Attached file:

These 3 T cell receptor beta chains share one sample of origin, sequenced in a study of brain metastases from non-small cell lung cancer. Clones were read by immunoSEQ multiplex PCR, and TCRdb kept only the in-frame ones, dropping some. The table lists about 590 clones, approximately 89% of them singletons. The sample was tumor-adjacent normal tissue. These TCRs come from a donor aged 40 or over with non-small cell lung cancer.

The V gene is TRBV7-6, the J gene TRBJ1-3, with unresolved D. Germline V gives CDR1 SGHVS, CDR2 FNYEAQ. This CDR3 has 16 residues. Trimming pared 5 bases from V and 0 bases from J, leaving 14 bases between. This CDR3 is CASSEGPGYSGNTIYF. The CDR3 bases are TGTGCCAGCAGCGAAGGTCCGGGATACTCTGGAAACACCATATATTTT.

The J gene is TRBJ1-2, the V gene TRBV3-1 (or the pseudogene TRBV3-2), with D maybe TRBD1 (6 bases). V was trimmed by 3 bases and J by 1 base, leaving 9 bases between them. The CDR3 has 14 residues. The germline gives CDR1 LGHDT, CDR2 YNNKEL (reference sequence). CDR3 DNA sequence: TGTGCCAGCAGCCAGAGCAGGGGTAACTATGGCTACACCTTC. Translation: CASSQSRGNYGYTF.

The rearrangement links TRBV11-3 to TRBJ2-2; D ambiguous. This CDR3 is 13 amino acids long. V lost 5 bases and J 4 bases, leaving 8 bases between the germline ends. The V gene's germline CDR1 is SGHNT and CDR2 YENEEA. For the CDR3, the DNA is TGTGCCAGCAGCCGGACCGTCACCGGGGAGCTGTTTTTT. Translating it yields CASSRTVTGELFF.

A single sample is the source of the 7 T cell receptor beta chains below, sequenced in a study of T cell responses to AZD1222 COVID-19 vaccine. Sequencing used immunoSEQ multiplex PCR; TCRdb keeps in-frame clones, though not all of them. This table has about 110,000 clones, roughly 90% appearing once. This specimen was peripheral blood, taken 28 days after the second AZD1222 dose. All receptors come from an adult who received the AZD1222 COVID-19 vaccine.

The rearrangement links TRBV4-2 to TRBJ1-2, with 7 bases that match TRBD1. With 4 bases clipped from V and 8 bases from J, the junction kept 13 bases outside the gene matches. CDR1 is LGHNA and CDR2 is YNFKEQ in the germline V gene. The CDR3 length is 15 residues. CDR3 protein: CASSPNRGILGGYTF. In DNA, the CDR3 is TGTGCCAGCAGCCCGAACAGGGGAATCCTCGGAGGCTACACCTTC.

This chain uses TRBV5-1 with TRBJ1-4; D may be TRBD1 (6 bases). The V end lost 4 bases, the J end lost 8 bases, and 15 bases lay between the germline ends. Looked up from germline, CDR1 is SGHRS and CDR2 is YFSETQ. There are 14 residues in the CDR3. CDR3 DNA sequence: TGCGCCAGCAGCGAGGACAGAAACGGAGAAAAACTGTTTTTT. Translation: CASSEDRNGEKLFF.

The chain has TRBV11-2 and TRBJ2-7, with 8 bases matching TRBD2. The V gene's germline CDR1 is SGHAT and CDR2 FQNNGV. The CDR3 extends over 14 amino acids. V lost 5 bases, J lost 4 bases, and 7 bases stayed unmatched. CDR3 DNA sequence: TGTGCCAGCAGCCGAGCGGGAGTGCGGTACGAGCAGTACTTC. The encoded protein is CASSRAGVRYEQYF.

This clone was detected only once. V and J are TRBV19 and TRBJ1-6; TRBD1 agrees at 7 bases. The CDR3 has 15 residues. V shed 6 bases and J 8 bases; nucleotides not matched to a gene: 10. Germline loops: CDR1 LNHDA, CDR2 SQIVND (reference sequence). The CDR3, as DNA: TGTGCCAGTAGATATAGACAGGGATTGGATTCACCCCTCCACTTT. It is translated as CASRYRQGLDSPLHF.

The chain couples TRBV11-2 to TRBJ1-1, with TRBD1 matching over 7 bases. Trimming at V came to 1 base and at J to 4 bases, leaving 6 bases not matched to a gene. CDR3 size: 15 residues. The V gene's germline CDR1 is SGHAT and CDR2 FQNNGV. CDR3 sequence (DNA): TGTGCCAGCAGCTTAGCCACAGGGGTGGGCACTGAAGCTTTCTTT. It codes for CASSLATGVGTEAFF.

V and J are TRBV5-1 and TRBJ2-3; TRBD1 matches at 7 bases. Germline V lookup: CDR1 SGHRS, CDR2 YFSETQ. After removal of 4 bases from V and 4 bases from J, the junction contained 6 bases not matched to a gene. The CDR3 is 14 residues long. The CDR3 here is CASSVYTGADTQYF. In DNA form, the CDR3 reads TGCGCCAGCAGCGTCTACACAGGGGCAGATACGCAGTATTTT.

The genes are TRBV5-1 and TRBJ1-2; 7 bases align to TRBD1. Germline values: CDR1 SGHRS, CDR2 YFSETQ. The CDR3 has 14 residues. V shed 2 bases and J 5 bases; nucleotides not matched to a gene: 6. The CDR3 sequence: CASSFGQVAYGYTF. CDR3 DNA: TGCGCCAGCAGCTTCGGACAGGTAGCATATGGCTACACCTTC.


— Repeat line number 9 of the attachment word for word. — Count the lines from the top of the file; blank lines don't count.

This clone was detected only once. V and J are TRBV19 and TRBJ1-6; TRBD1 agrees at 7 bases. The CDR3 has 15 residues. V shed 6 bases and J 8 bases; nucleotides not matched to a gene: 10. Germline loops: CDR1 LNHDA, CDR2 SQIVND (reference sequence). The CDR3, as DNA: TGTGCCAGTAGATATAGACAGGGATTGGATTCACCCCTCCACTTT. It is translated as CASRYRQGLDSPLHF.